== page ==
The first step in dealing with the tenant’s insurance requirements is to bring it to the attention of the tenant’s insurance advisors to ensure that the proper insurance will be in place and a certificate of insurance provided in order to provide evidence to the landlord that this requirement has been met.  In this context, the insurance coverage placed by the tenant assignee (or by any tenant, for that matter) should not only look to the minimum requirements of the lease but also to the extent and nature of the risks that are allocated to the tenant under the lease.  For example, if the lease requires the tenant to obtain commercial general liability insurance in an amount not less than $2 million on the one hand and, on the other hand, allocates all of the risk to the tenant for any losses that may be incurred in the premises, however caused, together with a complete indemnity of the landlord, it is quite likely that an insurance advisor would recommend a greater amount of insurance.  The main point to remember is that the insurance provisions cannot be viewed in isolation, but must be considered in light of all of the related provisions such as landlord releases and indemnities.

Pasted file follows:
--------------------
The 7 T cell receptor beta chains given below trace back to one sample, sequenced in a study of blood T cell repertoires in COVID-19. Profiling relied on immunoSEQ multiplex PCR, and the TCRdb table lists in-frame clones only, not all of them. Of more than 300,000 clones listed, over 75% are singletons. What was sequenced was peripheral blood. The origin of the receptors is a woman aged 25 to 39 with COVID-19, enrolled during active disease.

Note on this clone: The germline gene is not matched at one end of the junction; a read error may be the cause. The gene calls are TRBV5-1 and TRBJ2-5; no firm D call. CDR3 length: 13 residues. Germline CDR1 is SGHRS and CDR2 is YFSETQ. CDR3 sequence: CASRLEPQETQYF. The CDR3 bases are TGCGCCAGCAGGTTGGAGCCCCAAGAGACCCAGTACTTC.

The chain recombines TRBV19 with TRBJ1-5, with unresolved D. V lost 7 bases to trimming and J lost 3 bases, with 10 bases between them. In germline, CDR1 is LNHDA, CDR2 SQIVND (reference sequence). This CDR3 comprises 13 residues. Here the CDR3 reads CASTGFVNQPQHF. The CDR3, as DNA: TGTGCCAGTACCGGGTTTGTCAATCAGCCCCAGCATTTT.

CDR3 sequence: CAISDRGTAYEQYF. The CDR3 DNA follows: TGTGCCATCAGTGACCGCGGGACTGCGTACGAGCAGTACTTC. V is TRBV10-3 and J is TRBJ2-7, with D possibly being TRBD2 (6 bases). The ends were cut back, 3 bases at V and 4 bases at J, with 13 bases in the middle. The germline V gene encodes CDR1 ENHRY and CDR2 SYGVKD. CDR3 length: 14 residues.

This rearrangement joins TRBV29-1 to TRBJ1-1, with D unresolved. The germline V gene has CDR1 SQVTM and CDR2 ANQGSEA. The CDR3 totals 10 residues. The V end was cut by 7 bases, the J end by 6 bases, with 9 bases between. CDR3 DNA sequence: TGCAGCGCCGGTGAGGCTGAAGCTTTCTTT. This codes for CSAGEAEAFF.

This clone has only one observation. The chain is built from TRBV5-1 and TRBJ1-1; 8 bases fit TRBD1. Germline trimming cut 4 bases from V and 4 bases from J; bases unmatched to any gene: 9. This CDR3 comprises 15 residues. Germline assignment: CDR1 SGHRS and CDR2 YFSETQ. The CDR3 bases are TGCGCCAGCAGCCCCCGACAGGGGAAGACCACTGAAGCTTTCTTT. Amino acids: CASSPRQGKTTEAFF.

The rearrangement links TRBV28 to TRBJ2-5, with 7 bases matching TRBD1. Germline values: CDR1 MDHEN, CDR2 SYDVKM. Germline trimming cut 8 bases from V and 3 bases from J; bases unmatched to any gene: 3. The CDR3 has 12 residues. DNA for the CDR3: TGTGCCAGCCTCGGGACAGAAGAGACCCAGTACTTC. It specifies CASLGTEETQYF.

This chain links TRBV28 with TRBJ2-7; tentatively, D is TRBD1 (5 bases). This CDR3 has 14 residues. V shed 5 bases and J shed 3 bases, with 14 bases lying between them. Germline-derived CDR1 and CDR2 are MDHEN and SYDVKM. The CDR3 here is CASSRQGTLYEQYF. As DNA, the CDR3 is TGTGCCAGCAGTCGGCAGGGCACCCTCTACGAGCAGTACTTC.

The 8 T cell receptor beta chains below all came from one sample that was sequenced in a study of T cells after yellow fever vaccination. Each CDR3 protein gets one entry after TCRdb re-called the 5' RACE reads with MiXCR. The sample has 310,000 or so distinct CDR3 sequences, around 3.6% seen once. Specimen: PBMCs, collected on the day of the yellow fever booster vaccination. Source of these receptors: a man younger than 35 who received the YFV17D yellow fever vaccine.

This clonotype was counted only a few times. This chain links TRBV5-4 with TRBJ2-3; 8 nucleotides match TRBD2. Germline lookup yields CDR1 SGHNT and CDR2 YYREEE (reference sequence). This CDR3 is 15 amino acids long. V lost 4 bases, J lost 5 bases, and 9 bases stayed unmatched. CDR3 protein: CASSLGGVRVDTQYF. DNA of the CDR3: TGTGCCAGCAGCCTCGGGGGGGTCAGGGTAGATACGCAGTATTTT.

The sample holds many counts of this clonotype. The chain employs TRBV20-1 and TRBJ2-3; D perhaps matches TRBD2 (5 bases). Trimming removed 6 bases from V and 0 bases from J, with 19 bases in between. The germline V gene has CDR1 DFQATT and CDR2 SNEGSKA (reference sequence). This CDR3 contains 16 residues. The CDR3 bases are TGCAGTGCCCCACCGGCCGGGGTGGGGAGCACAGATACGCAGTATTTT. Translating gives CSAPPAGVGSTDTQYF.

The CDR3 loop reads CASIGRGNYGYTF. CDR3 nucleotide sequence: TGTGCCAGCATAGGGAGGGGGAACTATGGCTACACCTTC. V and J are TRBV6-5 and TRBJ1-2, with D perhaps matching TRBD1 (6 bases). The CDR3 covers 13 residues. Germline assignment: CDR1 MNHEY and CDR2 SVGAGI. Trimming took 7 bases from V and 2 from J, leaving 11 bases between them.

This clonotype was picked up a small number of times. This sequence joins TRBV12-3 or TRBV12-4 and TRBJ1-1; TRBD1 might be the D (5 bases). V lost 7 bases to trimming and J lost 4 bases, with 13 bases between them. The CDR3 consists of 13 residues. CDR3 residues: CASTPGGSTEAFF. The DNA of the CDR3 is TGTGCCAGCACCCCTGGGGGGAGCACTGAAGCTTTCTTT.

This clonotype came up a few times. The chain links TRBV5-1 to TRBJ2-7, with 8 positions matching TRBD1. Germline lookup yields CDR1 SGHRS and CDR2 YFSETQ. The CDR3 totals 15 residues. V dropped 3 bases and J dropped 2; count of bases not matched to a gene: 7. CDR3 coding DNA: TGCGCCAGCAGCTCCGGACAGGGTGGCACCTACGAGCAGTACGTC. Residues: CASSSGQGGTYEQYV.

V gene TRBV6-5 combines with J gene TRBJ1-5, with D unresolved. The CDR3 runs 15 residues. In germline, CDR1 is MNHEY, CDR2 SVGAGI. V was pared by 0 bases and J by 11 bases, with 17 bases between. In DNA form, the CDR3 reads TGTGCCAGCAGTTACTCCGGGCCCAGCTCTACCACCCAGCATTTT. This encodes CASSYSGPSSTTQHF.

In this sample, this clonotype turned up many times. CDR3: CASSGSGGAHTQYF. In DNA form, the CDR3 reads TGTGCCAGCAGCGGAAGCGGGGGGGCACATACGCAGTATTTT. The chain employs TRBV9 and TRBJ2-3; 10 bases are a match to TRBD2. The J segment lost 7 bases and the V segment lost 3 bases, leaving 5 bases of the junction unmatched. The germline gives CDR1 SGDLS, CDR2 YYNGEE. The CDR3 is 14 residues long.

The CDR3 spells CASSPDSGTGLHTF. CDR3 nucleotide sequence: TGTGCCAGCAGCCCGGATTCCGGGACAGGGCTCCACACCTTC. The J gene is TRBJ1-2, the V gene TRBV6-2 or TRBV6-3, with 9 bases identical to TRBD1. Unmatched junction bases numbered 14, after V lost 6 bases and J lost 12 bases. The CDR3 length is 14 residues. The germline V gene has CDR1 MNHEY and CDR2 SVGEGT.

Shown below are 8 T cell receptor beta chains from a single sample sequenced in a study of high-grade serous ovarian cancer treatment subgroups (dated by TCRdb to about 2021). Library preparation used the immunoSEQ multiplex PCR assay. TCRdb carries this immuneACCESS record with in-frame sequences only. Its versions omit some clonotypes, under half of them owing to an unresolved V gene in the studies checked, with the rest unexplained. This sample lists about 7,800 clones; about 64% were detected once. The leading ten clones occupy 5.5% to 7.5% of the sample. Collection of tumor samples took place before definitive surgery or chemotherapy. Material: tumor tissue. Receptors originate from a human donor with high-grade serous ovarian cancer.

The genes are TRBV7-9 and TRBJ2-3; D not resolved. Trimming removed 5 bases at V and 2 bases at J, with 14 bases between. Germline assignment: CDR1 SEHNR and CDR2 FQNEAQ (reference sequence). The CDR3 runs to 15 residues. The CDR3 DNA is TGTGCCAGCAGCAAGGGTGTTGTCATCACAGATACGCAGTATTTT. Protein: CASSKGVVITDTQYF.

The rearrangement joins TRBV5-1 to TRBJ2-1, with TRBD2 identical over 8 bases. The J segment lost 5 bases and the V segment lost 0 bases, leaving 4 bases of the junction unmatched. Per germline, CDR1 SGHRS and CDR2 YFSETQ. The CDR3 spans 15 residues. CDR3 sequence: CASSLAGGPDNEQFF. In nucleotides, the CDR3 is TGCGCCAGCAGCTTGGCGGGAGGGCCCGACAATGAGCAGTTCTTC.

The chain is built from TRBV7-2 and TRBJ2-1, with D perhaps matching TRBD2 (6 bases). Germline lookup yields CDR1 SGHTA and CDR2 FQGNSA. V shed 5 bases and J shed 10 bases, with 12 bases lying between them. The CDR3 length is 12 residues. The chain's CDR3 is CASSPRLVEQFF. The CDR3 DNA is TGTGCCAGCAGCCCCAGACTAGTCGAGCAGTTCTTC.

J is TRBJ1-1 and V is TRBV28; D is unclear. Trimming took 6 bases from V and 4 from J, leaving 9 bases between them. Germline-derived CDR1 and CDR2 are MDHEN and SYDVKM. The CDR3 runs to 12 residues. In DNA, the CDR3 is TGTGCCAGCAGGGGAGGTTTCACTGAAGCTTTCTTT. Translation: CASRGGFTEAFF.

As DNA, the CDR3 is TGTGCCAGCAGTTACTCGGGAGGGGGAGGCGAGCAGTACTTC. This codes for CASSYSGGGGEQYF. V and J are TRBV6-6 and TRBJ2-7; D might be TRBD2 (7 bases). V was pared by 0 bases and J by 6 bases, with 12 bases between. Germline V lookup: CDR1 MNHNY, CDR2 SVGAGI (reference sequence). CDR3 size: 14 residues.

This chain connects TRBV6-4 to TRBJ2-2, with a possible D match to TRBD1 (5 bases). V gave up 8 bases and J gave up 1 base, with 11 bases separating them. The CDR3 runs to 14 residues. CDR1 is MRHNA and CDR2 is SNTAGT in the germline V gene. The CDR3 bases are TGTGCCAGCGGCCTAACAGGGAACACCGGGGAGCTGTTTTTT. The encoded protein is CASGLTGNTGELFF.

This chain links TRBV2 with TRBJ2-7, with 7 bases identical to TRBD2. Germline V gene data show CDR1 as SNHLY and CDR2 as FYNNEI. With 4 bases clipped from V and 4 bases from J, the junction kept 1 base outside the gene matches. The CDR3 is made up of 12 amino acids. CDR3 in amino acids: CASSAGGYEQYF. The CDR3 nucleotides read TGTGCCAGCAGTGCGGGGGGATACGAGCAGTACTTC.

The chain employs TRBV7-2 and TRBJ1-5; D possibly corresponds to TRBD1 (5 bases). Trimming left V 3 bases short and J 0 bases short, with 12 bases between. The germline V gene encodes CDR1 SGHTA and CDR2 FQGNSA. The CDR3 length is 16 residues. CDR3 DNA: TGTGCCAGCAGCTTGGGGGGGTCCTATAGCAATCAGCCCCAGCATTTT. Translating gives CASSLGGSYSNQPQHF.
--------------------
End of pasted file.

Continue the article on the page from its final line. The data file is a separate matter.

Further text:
Special Rights

         (i)          Expansion

Expansion rights can be covered in a number of different ways.  Keeping in mind that this right and other special rights may be limited in their application to tenant assignees, there are basically three different types of expansion rights: